Charges dropped against NJ nurse accused of killing 72-year-old patient with unprescribed drug
FREEHOLD, N.J. – FREEHOLD, N.J. (AP) — Prosecutors concluded they didn't have enough evidence to convict a New Jersey nurse in the death of a patient and on Monday got a judge to dismiss a murder charge against her.
Lorie Hentges, of Brick Township, had been indicted on a murder charge by two separate grand juries investigating the death of a 72-year-old heart patient at Jersey Shore University Medical Center in April 2007.
"I'm so overwhelmed," Hentges told reporters after the court hearing Monday. "I'd like to thank everybody that has just stood behind me and with me from emotional support through financial support over three years."
Authorities alleged she caused Alvin Flamenbaum's death by administering an unprescribed drug to him.
Monmouth County prosecutor Luis Valentin said the medical and toxicological evidence in the case is complicated and subject to differing interpretation.
"We have concluded that imprecision and certain omissions in the collection, preservation and analysis of the evidence in this case render the state incapable of carrying its burden of proof at a trial," he said. "The interests of justice require that the indictment be dismissed."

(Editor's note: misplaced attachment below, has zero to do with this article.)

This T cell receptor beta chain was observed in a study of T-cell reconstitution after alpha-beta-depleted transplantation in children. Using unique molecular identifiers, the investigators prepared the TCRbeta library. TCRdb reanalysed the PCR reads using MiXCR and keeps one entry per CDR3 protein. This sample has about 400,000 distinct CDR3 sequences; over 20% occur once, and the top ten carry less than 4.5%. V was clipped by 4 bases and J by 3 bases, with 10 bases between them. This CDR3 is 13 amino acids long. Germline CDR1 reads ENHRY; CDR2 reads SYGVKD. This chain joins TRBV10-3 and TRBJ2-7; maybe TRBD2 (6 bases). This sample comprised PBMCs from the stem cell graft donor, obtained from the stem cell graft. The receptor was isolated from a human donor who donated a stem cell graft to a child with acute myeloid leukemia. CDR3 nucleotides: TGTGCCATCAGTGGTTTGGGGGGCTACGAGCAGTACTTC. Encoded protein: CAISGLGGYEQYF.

Hentges' attorney, Alton Kenney, did not immediately return a call seeking comment.
Flamenbaum, of Toms River, had been diagnosed with congestive heart failure. He was being moved to a rehabilitation center on April 12, 2007, when he began complaining of shortness of breath and other symptoms. While en route to the hospital in Neptune, he stopped breathing.
He was placed on a respirator, and his family decided to discontinue lifesaving measures when his condition was diagnosed as terminal.
But after being taken off the respirator, Flamenbaum started breathing on his own.
On April 14, a nurse who was primarily responsible for Flamenbaum's care returned from a lunch break to find Hentges in Flamenbaum's room, authorities said. Shortly afterward, his vital signs worsened and he died.
An autopsy listed the cause of death as the acute effects of an unprescribed paralytic drug, and the case was classified as a homicide.
Hentges was not assigned to care for him, authorities said.
She denied administering the paralytic drug, and countered that Flamenbaum actually died from a fatal dose of morphine and other drugs. Toxicological studies confirmed that Flamenbaum had morphine and a number of other drugs in his system at the time of his death.
Hentges, 41, was indicted by a grand jury in 2008, but her lawyers got that indictment dismissed, alleging that prosecutors had committed procedural errors. A new grand jury indicted her again on a murder charge in March 2009.
She was fired from the hospital in October 2007.